SYDNEY — Australia said on Monday it will reopen its borders to vaccinated travelers this month, ending two years of misery for the tourism sector, reviving migration and injecting billions of dollars into one of the world’s biggest economies.
The move effectively calls time on the border closure component of Australia’s response to the Covid-19 pandemic, which it says has helped keep death and infection rates relatively low. The other core strategy, stop-start lockdowns, was shelved for good in December.
The country had taken steps in recent months to relax border controls, like allowing in skilled migrants and quarantine-free travel arrangements — “travel bubbles” — with select countries like New Zealand.
But the reopening, which takes effect on Feb. 21, represents the first time since March 2020 that people can travel to Australia from anywhere in the world, as long as they are vaccinated.
“If you’re double-vaccinated, we look forward to welcoming you back to Australia,” Prime Minister Scott Morrison said at a media briefing in Canberra.
The tourism industry, which has relied on the domestic market that has itself been heavily impacted by movement restrictions, welcomed the decision, which comes three months before Morrison is due to face an election.
“Over the two years since the borders have been closed, the industry has been on its knees,” Peter Shelley, managing director of the Australian Tourism Export Council, said by phone.
“Now we can turn our collective efforts towards rebuilding an industry that is in disrepair,” he added.
Tourism and Transport Forum CEO Margy Osmond said the industry was “thrilled” by the reopening, but would need coordination to ensure Australia was competitive as a destination.
“It’s not as simple as just turning on the tap and we see numbers of international tourists back where they were pre-Covid,” she told reporters.
International and domestic tourism losses since the start of the pandemic totaled A$101.7 billion ($72 billion), according to government body Tourism Research Australia. International travel spending in Australia plunged from A$44.6 billion in the 2018-19 financial year to A$1.3 billion in 2020-21, TRA said.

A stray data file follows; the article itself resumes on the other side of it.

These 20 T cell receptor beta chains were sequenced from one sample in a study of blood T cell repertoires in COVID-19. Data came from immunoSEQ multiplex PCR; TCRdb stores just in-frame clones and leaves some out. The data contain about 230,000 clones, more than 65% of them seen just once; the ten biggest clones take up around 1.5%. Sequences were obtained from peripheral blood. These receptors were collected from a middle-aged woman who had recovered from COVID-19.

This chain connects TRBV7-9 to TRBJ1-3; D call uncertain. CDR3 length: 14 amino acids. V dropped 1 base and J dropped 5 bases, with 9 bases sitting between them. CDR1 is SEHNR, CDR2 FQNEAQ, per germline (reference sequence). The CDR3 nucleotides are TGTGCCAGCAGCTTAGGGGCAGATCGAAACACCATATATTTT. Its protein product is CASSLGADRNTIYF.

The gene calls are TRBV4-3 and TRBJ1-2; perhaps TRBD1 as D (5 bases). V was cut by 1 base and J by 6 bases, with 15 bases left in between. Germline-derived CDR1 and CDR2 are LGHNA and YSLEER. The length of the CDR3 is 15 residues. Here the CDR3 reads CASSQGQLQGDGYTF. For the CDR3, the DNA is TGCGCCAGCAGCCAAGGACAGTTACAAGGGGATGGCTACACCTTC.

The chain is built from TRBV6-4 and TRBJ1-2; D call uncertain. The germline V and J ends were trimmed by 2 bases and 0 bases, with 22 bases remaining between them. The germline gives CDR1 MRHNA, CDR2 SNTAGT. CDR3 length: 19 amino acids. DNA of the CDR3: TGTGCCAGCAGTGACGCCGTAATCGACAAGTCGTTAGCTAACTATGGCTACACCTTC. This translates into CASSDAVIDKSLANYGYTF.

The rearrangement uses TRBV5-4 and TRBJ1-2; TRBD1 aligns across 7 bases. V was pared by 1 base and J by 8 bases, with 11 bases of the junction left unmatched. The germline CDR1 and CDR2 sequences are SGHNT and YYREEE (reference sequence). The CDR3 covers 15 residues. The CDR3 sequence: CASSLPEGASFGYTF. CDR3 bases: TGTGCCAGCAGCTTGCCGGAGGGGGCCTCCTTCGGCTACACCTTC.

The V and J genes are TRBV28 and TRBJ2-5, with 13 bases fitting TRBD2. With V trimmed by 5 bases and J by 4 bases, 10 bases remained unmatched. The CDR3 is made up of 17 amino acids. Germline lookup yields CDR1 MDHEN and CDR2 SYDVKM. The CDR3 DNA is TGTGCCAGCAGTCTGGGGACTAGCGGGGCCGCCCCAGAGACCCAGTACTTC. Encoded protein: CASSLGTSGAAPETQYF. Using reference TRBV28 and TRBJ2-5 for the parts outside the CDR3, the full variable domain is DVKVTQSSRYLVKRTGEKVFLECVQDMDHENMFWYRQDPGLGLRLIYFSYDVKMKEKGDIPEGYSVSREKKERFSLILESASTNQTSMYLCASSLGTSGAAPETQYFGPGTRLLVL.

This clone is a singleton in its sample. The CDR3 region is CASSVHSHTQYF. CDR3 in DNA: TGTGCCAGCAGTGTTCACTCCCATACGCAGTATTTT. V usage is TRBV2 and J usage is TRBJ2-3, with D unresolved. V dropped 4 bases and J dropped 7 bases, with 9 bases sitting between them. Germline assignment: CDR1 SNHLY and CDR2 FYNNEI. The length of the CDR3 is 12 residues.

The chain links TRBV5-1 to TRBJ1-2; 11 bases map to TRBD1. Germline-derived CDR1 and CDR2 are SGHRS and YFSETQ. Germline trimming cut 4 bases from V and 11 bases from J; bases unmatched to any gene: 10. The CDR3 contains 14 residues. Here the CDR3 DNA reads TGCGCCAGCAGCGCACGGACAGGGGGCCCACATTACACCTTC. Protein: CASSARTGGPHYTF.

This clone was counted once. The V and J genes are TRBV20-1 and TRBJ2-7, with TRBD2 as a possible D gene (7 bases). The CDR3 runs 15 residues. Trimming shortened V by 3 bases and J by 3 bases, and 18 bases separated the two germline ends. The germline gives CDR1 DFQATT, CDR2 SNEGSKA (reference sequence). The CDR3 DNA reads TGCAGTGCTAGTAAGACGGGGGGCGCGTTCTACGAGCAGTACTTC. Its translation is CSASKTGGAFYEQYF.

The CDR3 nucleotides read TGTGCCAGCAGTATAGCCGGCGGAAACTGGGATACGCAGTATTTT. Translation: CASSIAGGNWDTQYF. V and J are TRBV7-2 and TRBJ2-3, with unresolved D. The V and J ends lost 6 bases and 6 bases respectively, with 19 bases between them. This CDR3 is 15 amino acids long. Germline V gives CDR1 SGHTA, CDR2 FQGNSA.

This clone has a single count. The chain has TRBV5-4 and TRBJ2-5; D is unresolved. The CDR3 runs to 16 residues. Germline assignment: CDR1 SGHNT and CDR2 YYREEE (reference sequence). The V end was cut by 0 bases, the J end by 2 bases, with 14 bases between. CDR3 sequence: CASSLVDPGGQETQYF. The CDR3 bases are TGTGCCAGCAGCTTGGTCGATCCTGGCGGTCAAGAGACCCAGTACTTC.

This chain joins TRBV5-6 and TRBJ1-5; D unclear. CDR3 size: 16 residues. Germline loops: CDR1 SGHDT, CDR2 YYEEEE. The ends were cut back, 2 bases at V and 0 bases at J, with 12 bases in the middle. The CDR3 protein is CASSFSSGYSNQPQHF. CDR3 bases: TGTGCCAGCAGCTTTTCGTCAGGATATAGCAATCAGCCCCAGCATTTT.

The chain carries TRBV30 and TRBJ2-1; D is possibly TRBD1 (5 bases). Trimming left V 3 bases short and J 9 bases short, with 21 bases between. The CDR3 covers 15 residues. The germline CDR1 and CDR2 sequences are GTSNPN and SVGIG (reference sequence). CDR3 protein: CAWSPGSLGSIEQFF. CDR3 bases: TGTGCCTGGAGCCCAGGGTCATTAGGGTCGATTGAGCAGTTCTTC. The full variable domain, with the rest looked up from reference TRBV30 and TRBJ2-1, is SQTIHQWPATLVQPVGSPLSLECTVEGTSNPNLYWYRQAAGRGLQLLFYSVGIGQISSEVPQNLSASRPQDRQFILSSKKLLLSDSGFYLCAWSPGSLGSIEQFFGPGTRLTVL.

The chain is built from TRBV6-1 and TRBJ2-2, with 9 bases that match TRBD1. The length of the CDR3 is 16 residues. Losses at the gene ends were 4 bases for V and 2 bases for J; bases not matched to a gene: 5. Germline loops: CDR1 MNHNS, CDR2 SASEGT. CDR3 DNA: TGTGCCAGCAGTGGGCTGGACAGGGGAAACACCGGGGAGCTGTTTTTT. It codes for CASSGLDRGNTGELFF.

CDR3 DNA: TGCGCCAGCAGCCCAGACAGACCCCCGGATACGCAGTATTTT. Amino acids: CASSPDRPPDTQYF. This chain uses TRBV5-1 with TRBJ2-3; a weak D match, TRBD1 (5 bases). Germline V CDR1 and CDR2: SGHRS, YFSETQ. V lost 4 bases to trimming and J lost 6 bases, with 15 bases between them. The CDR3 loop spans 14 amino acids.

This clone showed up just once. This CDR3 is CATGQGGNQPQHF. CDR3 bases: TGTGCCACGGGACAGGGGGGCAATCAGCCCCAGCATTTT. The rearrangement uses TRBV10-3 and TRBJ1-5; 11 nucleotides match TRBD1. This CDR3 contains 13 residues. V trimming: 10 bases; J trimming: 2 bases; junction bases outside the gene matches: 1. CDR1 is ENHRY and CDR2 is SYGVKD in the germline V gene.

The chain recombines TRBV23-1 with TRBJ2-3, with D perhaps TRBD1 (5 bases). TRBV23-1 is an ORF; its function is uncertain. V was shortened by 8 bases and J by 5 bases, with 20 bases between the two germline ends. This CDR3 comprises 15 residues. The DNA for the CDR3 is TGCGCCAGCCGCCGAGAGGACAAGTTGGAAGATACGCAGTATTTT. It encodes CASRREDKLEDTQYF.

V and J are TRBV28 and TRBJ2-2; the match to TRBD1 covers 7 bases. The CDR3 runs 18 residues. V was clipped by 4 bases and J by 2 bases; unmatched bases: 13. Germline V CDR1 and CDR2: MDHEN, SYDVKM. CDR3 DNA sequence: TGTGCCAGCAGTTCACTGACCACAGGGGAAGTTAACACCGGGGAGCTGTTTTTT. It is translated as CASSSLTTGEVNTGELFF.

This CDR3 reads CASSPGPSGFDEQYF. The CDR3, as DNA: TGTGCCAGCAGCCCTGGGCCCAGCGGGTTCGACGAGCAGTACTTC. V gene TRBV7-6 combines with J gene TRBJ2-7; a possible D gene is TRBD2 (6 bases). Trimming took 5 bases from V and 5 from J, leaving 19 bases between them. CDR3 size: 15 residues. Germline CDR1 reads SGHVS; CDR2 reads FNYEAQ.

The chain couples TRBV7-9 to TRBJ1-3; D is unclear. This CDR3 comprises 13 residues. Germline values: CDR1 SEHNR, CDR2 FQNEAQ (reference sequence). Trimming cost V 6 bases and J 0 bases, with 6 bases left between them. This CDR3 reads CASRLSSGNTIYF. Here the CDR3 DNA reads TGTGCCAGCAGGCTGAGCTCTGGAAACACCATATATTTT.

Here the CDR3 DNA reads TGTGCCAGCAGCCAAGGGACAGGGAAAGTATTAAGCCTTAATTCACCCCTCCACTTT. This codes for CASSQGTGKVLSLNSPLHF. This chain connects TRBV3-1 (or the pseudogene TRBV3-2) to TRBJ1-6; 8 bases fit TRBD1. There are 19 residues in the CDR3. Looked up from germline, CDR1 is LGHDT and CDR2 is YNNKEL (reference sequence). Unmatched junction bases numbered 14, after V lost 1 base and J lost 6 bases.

Shares of tourism-related stocks soared as investors cheered the prospect of a return to profit growth. Shares of the country’s main airline, Qantas Airways, jumped 5 percent, while shares of travel agent Flight Center Travel Group surged 8 percent.
Qantas CEO Alan Joyce said in a statement the company was looking at flight schedules to determine ways to restart flights from more international locations soon.
Download the NBC News app for breaking news and politics
Australia’s reopening contrasts with plans in New Zealand, where Prime Minister Jacinda Ardern said last week that the border will remain closed to some travelers until October. A phased reopening will begin on Feb. 27 to allow in vaccinated New Zealanders traveling from Australia, followed by New Zealand citizens in the rest of the world, foreign vaccinated backpackers and some skilled workers, and up to 5,000 international students. Tourists from Australia and other visa-free countries, including the United States, will be allowed to enter New Zealand starting in July.
As elsewhere in the world, Australian Covid cases have soared in recent weeks due to the omicron variant of the coronavirus, which medical experts say may be more transmissible but less virulent than previous versions.
But with more than nine in 10 Australians over 16 fully vaccinated, new cases and hospitalizations appear to have slowed, the authorities say.
The country reported just over 23,000 new infections on Monday, its lowest for 2022 and far from a peak of 150,000 around a month ago.
Morrison meanwhile said the government would send up to 1,700 Australian Defense Force personnel to fill staffing shortages in the elder care sector, following complaints of understaffing and fatigue due to increased pressures brought by the pandemic.
Around 2.4 million cases have been recorded in Australia since the first omicron case was detected there in November. Until then, Australia had only counted around 200,000 cases. Total deaths stood at 4,248 since the pandemic began.